All three caravans of the Traveling Symphony are labeled as such, THE TRAVELING SYMPHONY lettered in white on both sides, but the lead caravan carries an additional line of text: Because survival is insufficient.
The book opens with the death of an actor on stage: heart attack, completely unrelated to the epidemic of flu which wipes out most of the world’s population, and yet somehow linked with the lives of many of the survivors.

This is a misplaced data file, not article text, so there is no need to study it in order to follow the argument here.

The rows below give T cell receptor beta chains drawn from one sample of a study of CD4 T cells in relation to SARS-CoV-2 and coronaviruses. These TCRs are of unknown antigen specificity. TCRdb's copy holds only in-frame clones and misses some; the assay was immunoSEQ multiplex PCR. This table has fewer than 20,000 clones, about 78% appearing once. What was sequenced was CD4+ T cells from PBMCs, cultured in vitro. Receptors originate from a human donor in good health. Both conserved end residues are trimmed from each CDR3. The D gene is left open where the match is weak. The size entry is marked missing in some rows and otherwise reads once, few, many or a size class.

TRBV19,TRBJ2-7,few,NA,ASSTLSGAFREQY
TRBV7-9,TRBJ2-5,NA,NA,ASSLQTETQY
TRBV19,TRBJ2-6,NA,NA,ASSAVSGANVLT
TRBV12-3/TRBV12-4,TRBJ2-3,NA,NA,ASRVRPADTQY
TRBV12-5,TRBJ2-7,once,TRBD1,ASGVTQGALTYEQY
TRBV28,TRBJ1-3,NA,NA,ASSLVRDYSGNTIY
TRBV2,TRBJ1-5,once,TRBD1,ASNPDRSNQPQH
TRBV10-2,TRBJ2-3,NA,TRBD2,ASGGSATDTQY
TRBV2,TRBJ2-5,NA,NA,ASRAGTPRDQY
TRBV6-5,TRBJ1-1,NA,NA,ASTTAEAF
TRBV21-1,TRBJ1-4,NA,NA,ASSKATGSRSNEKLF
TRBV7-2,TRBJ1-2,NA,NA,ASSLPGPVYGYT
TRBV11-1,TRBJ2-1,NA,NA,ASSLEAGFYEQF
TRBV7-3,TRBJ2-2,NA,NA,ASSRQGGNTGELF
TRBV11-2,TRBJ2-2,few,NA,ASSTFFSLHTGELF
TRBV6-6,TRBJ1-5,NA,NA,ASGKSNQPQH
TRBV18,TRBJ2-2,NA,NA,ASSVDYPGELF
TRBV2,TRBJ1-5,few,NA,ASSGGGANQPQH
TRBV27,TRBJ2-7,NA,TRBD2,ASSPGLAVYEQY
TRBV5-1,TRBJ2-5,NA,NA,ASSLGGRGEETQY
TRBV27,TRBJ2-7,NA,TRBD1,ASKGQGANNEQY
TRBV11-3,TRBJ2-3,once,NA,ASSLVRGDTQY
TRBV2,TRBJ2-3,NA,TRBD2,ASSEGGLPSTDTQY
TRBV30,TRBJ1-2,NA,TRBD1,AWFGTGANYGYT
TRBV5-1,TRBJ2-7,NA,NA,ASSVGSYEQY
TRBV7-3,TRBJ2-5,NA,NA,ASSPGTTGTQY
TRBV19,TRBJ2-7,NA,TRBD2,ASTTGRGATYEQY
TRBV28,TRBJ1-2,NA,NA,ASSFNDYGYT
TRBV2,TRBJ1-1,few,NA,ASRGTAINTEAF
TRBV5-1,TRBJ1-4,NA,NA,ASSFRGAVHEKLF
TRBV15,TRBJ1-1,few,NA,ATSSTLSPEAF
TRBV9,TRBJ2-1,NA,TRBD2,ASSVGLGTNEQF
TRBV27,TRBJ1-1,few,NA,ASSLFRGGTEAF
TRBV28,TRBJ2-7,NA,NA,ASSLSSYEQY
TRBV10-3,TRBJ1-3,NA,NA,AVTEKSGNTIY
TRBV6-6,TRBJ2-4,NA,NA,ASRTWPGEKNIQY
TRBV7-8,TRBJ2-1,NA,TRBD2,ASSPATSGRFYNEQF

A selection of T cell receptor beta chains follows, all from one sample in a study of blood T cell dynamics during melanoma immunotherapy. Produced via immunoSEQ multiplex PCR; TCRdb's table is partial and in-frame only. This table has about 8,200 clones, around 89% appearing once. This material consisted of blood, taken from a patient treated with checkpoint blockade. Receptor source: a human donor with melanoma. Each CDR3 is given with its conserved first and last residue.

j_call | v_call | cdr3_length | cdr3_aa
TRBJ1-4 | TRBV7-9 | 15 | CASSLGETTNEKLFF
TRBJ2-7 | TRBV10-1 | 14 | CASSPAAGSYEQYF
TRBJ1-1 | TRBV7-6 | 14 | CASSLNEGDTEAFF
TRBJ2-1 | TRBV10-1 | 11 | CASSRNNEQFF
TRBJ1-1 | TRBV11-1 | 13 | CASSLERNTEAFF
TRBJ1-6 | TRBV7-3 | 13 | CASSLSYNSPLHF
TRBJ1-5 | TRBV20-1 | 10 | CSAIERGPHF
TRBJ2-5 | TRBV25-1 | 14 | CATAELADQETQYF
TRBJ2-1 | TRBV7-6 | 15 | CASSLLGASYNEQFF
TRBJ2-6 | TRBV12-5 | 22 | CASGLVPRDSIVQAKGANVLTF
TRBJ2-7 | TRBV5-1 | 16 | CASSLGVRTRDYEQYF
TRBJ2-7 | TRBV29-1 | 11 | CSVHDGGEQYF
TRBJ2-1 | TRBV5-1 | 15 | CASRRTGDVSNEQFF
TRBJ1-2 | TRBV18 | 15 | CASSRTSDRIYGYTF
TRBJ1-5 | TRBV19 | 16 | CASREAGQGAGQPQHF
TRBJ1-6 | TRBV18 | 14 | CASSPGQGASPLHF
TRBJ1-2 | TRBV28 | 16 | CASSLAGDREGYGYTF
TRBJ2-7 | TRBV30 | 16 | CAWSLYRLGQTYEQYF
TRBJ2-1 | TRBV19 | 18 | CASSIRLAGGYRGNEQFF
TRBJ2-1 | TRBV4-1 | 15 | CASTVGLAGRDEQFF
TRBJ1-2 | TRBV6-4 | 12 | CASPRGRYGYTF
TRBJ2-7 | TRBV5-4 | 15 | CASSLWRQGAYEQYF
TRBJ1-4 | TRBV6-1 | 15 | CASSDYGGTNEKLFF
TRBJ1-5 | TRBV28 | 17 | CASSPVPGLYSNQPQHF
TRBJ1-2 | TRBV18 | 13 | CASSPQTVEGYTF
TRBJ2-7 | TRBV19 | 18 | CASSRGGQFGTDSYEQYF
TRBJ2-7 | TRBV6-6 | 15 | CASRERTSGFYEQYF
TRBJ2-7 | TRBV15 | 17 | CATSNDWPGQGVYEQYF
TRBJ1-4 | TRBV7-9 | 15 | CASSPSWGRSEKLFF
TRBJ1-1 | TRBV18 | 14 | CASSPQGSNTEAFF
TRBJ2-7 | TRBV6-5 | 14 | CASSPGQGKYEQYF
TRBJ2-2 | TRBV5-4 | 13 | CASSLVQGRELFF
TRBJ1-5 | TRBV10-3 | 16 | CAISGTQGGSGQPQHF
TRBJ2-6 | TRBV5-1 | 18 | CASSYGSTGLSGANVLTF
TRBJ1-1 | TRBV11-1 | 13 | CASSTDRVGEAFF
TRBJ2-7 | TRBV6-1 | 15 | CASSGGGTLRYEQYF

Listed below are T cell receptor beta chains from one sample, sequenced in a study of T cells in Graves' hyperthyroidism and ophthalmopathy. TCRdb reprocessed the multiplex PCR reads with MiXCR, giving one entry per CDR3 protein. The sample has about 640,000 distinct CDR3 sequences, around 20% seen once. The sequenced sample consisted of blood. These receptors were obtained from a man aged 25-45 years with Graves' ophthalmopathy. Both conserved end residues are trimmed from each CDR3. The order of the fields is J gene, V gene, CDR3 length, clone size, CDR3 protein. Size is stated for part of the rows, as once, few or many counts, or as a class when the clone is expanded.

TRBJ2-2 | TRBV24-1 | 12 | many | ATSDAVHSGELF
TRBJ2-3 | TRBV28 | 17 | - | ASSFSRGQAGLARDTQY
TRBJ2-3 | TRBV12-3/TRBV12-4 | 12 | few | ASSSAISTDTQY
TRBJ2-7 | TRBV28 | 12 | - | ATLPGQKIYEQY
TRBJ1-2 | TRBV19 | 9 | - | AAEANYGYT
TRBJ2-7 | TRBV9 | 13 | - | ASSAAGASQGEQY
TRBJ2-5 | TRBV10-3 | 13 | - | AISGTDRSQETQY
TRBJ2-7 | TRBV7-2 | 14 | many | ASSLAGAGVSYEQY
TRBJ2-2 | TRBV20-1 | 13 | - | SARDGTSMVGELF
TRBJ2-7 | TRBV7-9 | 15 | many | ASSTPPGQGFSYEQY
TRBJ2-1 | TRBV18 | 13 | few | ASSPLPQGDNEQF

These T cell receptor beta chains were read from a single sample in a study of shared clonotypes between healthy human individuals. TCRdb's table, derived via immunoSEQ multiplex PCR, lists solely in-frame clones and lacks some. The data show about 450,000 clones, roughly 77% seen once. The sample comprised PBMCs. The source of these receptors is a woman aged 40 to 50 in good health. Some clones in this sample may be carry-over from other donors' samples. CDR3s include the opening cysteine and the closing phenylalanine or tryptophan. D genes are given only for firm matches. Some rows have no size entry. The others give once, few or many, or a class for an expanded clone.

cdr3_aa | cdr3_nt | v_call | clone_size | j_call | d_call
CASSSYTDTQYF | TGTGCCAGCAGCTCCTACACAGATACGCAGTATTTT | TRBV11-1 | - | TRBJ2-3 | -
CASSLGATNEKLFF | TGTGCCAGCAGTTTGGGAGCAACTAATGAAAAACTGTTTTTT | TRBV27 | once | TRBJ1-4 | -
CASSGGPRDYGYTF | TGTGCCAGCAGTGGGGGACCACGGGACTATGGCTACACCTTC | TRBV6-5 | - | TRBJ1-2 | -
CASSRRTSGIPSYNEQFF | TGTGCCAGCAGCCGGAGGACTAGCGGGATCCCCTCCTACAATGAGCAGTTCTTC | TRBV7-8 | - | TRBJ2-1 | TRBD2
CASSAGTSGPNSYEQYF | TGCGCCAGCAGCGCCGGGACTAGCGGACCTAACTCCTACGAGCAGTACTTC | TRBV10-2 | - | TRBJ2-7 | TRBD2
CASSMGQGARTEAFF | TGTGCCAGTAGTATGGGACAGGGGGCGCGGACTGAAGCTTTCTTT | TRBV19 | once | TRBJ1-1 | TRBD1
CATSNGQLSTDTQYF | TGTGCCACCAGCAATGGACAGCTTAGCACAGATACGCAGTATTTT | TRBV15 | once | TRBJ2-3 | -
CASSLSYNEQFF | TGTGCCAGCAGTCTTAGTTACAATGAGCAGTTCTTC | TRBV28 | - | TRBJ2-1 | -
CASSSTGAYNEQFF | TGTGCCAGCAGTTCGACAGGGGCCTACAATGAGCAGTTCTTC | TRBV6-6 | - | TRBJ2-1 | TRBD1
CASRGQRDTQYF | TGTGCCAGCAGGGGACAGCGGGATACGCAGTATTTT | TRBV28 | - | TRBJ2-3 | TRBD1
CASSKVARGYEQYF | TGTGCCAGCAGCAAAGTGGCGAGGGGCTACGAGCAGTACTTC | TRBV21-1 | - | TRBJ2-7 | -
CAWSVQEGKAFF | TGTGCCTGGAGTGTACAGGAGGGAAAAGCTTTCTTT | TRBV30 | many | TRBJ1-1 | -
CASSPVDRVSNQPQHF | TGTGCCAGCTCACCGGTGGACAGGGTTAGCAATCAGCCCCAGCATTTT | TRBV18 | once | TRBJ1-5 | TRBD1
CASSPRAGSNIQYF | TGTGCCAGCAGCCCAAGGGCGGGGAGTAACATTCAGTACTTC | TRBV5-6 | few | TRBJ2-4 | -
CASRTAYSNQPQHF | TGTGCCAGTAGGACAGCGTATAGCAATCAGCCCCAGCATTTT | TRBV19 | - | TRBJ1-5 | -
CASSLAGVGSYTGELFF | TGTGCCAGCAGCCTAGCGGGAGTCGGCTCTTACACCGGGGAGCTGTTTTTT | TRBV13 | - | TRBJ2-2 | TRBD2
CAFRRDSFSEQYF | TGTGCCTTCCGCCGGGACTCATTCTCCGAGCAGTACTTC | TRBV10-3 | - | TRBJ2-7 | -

Emily St. John Mandel’s post-apocalyptic book Station Eleven: A Novel has no Mad Max-style warring armies, no mutants or zombies, no underground laboratories of scientists working on new technology to save civilization. The story wanders back and forth from the beginnings of the actor’s career through to twenty years after the epidemic. All of the characters are achingly normal, trying to find fulfillment in their mundane lives pre-collapse, or moments of happiness as they try to survive afterward. Sounds like a fairly sedate, character-study, doesn’t it? Well let me tell you, I finished this one in less than two days. Not kidding here, day-and-a-half tops. Like eating dessert in one bite, owmf, done. The book is beautiful, and scary, and exciting in places, and full of that kind of sadness you only get when you think about lovely things that you’ll never see again.